Charles Pinckney, Signer of US Constitution, Indenture Signed
Pinckney, Charles (1757-1824). Approx. 11.75 x 18 in., June 2, 1788, [Charleston]. Indenture for 100 acres of land from Frances Pinckney and Rebecca Motte to William Clay Snipes, witnessed by Thomas Pinckney Jr. and Charles Pinckney.
Charles Pinckney was born in Charles Town (Charleston), SC to a planter and lawyer of some means, and followed his father's career. He was elected to the Continental Congress (1777-1778) and shortly after began practicing law. The Revolutionary War, however, put everything on hold - career, marriage, etc. He was captured when Charleston fell and held as a POW until June 1781.
He returned to the Continental Congress in 1784, and served in the state legislature for several terms. He went to the Constitutional Convention, although his contributions to the document are somewhat disputed. He was certainly a contributor to the debates and influenced some of the votes. He does seem to have been responsible for the clause that "no religious test shall ever be required as a qualification to any office or public trust under the United States." He went on to chair South Carolina's constitutional convention, and serve as President of the state senate. He was also governor of South Carolina for three terms (1789-1792, 1796-1798, 1806-1808) and represented his state in both the US Senate (1798-1801) and House (1819-1821). In addition he would be the Minister to Spain (1802-1804) during John Adams' administration. After his term in the US House, he retired from politics, and died in his home in Charleston in 1824.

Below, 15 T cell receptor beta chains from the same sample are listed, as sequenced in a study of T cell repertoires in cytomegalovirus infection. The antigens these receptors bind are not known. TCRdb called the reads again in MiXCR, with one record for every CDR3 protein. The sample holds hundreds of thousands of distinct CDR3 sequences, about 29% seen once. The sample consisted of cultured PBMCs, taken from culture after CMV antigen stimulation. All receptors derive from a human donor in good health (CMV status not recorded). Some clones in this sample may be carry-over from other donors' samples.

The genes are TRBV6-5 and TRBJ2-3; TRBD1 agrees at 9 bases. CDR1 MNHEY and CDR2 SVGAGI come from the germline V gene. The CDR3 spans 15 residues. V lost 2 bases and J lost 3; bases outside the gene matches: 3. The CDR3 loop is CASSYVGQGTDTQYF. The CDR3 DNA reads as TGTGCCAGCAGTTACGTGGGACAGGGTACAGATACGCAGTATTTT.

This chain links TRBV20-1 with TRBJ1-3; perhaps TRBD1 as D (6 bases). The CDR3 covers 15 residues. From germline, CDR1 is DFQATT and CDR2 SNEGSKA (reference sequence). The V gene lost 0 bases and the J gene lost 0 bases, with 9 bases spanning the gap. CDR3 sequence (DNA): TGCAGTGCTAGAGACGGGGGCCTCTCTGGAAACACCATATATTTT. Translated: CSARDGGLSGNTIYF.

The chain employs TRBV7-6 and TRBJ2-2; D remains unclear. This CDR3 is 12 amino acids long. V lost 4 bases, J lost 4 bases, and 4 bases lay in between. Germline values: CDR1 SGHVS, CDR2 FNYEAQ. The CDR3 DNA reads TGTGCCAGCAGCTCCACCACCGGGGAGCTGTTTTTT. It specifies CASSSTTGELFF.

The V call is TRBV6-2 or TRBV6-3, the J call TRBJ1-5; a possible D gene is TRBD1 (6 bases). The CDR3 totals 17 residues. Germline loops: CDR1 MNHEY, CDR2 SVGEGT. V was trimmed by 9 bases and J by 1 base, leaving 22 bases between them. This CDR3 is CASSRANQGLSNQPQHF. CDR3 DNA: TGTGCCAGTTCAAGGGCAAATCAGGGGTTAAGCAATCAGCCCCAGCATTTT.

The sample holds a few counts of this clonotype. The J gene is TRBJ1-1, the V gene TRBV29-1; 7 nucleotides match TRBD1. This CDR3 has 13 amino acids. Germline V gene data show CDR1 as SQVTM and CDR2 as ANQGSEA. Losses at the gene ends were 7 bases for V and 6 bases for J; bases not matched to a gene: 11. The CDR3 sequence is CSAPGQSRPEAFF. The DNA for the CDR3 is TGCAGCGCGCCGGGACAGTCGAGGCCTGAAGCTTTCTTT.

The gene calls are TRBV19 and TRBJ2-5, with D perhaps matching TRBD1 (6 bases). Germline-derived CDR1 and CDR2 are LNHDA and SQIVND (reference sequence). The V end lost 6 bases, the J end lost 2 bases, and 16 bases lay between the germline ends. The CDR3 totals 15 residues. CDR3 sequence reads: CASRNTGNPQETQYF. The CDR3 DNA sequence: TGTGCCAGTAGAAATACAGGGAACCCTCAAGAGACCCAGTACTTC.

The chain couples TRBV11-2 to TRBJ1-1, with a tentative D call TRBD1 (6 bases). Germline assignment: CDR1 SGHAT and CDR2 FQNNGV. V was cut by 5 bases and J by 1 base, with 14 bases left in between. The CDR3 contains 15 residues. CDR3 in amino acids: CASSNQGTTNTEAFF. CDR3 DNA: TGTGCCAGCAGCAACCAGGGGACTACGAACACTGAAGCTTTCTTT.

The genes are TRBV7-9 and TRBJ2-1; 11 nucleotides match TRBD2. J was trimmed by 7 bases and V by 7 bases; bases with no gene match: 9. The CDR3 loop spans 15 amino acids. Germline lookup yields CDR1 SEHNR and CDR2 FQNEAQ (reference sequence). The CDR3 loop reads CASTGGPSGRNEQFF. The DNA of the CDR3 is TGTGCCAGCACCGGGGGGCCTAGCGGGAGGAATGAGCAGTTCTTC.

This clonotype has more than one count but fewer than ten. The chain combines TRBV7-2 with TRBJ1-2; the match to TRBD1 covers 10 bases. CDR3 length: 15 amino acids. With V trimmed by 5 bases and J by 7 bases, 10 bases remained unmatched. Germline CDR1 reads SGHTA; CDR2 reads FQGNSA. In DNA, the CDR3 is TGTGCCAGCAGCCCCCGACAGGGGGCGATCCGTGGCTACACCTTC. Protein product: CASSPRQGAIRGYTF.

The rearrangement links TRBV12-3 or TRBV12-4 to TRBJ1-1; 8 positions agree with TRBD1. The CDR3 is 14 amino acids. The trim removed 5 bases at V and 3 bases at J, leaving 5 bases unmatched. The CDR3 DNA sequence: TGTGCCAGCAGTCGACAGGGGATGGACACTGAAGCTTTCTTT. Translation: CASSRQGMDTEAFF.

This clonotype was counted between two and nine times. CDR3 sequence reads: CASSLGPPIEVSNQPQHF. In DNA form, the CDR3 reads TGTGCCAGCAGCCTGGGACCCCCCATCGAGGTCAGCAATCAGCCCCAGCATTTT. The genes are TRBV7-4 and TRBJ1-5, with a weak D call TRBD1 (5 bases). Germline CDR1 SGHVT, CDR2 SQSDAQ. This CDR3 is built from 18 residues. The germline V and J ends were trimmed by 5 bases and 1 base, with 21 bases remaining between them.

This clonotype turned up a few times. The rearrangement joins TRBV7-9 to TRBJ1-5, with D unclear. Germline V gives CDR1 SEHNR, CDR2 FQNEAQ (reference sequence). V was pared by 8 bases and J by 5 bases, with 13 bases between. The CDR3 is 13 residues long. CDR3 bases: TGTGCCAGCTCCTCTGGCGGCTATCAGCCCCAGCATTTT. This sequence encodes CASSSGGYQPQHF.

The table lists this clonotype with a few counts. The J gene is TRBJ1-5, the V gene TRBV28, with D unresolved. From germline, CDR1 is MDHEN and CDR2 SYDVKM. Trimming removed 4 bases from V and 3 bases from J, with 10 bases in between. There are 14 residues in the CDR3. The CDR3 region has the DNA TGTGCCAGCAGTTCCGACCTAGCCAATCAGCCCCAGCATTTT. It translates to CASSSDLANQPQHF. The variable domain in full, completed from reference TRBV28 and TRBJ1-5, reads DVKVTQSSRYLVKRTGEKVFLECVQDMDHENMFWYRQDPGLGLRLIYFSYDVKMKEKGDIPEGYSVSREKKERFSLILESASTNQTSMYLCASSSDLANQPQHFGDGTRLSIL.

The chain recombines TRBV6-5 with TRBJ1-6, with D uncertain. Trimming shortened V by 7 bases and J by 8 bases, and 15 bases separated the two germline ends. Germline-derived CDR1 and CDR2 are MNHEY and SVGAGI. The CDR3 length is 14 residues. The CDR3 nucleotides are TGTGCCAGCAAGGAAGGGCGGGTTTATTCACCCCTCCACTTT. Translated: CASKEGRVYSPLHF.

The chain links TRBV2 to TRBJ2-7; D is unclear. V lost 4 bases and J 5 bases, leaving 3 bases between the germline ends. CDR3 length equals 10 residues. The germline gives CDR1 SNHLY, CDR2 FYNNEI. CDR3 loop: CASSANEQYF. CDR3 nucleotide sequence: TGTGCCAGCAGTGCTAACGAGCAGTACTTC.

Separated at central fold. Some water spotting and surface soil. Most scuffing not affecting any text.